First F-16 delivery to the squadron was on July 1st, 1988 and the formal acceptance of the F-16 happened on October 15th, 1988. On March 15th, 1992 the 184th dropped the Tactical name from the squadron.
In early 2001 the 184th FS began to retire its F-16A/B block 15s to AMARC in exchange for F-16C block 32s. They never received any D-models. Because the squadron flew the rarely seen block 32, the squadron became a source for spare F-16s for the USAF Thunderbirds flight demonstration team. In the end the 184th FS never had to give up any of their aircraft as the Thunderbirds took needed aircraft from home based 57th Fighter Wing.
In early 2005 the 184th FS was preparing to take the TARS pod to Iraq but requested that they be able to carry the TARS pod in conjunction with a targeting pod. This combination had not been certified and the tight deadline that this needed to be completed by forced Air Force Material Command to find a way to get this done quickly. The 40th Test Squadron at Eglin AFB, Florida was tasked with the job. As there were three possible configurations, LANTIRN, LITENING and Sniper, it was decided to choose the pod that would be the most troublesome and only test fly that one. Lockheed Martin was consulted and in the end the LANTIRN pod was chosen for the test. The 40th TS was to facilitate the test flight but equipment availability caused the 40th TS to look at the 107th FS who use the TARS pod operationally. Members of the 40th TS traveled to Selfridge to use both aircraft and pods of the 107th FS. A flight test sortie was quickly put together. When the aircraft returned to Selfridge a quick external examination was done on the TARS pod and all appeared okay. Closer inspection showed that the ECS scoop, located immediately in-line to the LANTIRN pod, was damaged and insulation torn. An exact cause of the problem could not be determined and the time limit required for the 184th FS to meet its deployment date. The short-term solution was put forward to keep airspeed below 0.95 Mach in this configuration and warn that scoop failure could still reoccur. A second flight in a 107th FS aircraft was successful under the above mentioned restriction and the certification of the TARS with targeting pod was made. The 184th FS was able to obtain its request for capability in enough time for the deployment.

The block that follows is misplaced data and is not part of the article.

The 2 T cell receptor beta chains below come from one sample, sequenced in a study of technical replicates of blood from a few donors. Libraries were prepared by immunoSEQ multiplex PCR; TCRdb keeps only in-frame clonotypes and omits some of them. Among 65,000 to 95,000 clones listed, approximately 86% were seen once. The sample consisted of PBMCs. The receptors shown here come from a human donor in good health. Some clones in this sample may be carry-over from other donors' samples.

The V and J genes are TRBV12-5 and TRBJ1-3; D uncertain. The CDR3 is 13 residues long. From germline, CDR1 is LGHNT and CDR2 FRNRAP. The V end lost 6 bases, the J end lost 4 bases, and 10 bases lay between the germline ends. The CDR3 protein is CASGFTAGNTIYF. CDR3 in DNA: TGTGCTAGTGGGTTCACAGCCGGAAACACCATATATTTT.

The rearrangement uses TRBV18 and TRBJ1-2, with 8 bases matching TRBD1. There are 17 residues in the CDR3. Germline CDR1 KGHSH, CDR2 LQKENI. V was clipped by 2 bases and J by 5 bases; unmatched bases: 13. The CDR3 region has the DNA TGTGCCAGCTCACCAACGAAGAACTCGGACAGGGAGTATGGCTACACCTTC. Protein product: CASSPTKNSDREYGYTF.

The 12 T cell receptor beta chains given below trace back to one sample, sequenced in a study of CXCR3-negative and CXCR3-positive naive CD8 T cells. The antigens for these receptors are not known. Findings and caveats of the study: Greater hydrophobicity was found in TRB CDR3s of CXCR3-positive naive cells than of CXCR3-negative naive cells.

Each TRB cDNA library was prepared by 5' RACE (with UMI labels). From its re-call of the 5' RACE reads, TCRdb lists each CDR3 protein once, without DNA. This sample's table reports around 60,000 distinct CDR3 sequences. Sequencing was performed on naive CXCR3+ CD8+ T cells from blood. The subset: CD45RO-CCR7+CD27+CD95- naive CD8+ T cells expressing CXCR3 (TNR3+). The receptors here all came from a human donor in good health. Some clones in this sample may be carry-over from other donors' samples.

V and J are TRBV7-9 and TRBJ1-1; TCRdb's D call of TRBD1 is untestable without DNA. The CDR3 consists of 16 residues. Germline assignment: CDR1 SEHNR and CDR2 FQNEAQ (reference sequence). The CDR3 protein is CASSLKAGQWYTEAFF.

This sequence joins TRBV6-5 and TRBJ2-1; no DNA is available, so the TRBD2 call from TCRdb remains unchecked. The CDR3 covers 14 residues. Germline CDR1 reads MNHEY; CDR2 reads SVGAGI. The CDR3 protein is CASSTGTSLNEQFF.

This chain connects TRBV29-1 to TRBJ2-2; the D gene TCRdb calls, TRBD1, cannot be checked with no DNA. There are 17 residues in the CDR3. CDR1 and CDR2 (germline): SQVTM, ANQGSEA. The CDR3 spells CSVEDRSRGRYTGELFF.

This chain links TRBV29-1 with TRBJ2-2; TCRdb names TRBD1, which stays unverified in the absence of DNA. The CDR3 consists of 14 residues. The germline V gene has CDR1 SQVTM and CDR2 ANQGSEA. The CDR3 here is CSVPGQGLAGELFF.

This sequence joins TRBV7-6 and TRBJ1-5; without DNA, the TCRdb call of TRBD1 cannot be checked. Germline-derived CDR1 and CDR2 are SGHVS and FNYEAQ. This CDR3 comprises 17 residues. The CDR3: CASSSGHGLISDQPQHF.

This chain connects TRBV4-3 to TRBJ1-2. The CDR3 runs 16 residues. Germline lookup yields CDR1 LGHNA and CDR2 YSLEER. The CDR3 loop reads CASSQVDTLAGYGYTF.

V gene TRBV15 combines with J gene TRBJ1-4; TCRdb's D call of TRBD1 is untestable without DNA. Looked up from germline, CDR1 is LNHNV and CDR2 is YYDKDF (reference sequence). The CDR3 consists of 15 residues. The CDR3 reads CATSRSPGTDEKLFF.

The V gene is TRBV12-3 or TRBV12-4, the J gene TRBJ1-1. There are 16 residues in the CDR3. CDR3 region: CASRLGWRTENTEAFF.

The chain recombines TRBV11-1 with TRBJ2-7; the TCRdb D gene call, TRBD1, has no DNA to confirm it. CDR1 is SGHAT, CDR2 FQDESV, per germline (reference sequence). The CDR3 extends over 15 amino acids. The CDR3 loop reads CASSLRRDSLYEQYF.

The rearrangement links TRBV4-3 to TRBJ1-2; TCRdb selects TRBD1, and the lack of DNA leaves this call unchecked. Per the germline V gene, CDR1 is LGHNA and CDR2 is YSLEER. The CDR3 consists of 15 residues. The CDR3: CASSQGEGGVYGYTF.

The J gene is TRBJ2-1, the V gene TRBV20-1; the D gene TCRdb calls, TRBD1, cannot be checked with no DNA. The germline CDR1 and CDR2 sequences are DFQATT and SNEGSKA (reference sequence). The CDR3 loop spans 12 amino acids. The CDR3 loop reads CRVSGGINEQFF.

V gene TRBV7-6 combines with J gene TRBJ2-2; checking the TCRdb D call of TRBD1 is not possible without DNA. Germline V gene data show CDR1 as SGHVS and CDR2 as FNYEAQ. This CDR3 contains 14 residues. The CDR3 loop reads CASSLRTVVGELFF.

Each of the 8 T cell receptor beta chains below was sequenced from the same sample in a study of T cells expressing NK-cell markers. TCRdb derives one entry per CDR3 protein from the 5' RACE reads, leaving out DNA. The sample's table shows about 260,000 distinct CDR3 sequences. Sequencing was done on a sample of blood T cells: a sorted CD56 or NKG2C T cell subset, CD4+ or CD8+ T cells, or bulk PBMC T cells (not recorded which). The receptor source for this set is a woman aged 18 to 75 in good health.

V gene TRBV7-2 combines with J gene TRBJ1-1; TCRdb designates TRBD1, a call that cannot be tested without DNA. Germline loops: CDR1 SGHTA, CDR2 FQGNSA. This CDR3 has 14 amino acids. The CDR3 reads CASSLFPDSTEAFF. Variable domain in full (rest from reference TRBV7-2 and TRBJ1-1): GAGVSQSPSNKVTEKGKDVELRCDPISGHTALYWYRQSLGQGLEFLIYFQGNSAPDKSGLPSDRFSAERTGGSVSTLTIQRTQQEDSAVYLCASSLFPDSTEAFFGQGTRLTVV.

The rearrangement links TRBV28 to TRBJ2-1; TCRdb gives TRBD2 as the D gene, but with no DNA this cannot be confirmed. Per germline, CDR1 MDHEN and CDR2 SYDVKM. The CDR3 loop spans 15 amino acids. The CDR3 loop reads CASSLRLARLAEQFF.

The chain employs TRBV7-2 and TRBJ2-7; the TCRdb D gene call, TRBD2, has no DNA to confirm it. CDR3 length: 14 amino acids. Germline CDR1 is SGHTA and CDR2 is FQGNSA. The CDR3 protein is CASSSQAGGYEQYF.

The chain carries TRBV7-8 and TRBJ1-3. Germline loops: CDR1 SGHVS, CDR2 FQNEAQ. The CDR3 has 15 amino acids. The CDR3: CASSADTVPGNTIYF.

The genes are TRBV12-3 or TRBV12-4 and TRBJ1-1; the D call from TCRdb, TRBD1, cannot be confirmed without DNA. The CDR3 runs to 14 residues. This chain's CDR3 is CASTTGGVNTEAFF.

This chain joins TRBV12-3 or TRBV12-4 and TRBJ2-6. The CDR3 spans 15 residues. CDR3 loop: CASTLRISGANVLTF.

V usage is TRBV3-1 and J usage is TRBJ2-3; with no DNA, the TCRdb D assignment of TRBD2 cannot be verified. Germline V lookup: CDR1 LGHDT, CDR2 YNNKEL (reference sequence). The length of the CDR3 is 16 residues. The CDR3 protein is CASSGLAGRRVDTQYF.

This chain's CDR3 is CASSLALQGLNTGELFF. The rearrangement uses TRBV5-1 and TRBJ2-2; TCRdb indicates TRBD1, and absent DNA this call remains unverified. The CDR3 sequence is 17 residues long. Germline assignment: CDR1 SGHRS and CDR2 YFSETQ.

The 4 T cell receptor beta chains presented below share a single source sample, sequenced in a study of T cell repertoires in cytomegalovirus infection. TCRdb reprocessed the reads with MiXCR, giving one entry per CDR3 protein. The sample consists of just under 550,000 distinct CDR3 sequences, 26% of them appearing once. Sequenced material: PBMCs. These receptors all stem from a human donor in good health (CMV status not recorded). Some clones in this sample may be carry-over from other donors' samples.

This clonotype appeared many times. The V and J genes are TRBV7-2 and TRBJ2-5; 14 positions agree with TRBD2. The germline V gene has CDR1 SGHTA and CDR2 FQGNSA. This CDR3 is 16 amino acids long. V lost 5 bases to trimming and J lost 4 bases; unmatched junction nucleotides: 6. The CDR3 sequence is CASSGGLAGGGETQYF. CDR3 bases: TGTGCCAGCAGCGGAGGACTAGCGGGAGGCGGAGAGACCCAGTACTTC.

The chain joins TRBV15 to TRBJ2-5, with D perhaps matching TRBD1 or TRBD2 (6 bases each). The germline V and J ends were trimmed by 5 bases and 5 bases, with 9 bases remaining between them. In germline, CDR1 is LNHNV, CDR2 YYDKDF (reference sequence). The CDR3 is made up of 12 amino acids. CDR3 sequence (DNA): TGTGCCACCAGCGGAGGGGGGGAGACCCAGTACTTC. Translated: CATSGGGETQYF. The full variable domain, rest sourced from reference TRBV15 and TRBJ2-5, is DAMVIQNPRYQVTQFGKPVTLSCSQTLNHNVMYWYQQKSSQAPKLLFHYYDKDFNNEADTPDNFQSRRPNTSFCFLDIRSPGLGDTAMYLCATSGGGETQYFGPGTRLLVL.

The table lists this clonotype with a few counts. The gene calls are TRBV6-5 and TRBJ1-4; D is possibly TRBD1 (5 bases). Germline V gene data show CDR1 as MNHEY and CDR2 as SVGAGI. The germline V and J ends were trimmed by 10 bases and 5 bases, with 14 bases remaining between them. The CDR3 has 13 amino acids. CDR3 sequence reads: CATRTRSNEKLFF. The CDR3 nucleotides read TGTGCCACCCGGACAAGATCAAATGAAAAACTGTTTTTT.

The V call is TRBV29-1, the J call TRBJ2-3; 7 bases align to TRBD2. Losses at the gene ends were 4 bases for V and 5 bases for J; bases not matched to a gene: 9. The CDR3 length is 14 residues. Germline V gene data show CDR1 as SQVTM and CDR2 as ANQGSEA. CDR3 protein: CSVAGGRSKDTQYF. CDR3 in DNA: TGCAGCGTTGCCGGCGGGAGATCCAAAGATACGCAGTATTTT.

USAF F-16A #82-0980
of the 184th TFS is waiting with stabs down and canopy open. [Photo by Mike Kopack]
Many units were effected by the 2005 Base Realignment and Closure panel and the 184th FS was no exception. Initially it was decided that the squadron would loose all aircraft and shut down. With a great deal of effort by Arkansas' leaders caused the BRAC panel to change its decision on the 184th FS and give it a new mission. The squadron would still loose its F-16s but in their place would get a total of eighteen A-10s. One of the deciding factors was Fort Smiths location near Fort Chaffee, a former National Guard training post. This location is a perfect spot for the A-10 to practice its low-flying air-to-ground mission. On October 18th, 2006 the 184th FS began giving up F-16s when two departed for the 194th FS located in California. By April of 2007 the 184th FS had already begun to receive the A-10 and pilots had already commenced cross training back in October. On April 14th, 2007 the 184th FS marked the day with a celebration 'Viper Out/Warthog In' day. The 184th FS took the opportunity to display their new A-10 paint scheme and to still fly the F-16 but the 184th FS at this point was officially an A-10 unit. The A-10s themselves came from the Massachusetts ANG. The last vipers, #86-0238 and #86-0285 departed on April 28th, 2007.
Although the unit is loosing its F-16s the squadron is very happy to still be in the flying business. The A-10 nicknamed 'Warthog' will fit in well with the 184th FS and even fits the squadrons mascot perfectly.
USAF F-16C block 32 #87-0297
from the 184th FS is shooting some flares during an aerial photo shoot. [Photo by Don Logan]